Chapter Two represented a unique challenge for Marsha Mason - she was portraying a character based on herself. Neil Simon's play was about his whirlwind marriage to Mason and their subsequent problems when he discovered he was still hung up over his late first wife. Mason was not in the original Broadway production because "It would have been weird to do the role at that time." She did feel ready to tackle the movie version, though - "I feel much more separated from it now." "Mason is as fetching as ever," raved Stanley Kauffmann, "the ideal magazine-story heroine, with suggestions of Nanette Fabray and Rosalynn Carter, blended into a funny, sexy, appealingly snuffy persona."

Norman Jewison's ... And Justice For All, a courtroom drama starring Al Pacino and the future Blake Carrington of Dynasty, John Forsythe, was largely dismissed by the critics, but Al Pacino's performance got some positive attention. Chicago Sun-Times' Roger Ebert wrote, "Here's an angry comedy crossed with an expose and held together by one of those high-voltage Al Pacino performances that's so sure of itself we hesitate to demur."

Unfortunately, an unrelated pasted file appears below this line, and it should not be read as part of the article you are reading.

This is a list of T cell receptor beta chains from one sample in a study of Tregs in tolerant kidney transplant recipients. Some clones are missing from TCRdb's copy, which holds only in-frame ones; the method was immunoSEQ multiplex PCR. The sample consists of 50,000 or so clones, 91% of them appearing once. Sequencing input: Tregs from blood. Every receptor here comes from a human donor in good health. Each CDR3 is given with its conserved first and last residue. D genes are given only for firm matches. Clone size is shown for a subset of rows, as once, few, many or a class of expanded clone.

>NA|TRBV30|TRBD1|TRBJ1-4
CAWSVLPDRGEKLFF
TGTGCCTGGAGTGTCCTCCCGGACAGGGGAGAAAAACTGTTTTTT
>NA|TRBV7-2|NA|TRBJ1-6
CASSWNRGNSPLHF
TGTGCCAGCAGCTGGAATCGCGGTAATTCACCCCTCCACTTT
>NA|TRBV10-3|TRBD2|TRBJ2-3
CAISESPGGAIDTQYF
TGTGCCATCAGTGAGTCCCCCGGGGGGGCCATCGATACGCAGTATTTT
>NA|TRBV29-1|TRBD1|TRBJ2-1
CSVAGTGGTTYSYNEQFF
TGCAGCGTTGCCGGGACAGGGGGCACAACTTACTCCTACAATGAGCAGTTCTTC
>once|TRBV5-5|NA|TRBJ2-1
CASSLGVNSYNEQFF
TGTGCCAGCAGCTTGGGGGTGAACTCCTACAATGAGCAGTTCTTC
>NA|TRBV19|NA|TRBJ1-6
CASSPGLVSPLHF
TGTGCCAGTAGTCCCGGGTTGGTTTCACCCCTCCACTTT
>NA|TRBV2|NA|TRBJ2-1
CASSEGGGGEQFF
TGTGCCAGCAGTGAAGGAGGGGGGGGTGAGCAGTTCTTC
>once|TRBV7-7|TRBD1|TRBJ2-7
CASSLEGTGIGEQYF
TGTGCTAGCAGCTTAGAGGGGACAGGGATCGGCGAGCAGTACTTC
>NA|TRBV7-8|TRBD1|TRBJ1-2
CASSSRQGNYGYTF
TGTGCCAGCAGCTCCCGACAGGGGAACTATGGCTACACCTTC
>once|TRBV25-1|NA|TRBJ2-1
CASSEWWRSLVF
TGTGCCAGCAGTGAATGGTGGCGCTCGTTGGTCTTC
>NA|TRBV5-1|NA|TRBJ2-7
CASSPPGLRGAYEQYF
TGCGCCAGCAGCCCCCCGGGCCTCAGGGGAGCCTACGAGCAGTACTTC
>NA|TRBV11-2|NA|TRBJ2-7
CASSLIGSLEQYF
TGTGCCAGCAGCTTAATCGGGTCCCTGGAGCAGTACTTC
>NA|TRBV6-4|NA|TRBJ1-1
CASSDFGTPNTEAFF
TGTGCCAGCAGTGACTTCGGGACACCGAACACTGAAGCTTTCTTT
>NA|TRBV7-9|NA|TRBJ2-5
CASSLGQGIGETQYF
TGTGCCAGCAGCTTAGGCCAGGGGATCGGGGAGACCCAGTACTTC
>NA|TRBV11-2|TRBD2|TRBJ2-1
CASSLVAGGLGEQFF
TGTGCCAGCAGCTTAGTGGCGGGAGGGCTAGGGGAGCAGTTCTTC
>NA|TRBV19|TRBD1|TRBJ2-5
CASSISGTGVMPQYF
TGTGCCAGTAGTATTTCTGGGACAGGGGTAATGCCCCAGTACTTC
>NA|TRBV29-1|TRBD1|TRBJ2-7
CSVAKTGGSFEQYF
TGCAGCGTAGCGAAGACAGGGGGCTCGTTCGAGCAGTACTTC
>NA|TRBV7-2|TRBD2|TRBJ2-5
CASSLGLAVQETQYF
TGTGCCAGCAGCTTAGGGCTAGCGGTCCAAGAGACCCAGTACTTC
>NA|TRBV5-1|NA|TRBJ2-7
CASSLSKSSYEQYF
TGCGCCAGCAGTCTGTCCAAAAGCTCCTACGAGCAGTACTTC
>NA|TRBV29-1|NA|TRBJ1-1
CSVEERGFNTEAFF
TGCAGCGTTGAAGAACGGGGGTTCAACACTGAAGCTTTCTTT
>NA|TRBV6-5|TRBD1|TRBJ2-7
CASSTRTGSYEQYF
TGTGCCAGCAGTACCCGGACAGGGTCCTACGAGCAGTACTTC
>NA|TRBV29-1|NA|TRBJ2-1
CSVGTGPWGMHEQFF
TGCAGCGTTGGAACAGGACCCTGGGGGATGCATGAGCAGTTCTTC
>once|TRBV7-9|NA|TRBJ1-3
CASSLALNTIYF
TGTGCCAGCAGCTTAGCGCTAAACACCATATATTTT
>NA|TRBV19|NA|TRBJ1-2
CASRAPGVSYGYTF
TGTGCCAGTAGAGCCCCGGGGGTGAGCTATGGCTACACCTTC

The Foreign Language Submissions

The People's Republic of China submitted a film for the first time. It was Effendi (阿凡提) by Lang Xiao. There were stronger entries, however: Germany's The Tin Drum (Die Blechtrommel) by Volker Schlöndorff had already shared top honors with Apocalypse Now at the Cannes Film Festival. Poland's The Maids of Wilko (Panny z Wilka) by Andrzej Wajda was impressive, and so was France's A Simple Story (Une Histoire Simple) by Claude Sautet, featuring a very lovely Romy Schneider. Spain had high hopes with Carlos Saura's Mama Turns 100 (Mamá Cumple 100 Años). Also hopeful were Czechoslovakia with Jiří Menzel's Those Wonderful Men With A Crank (Báječní Muži s Klikou), Egypt's Alexandria... Why? (إسكندرية... ليه؟) by Youssef Chahine, and Hungary's Angi Vera by Pál Gábor.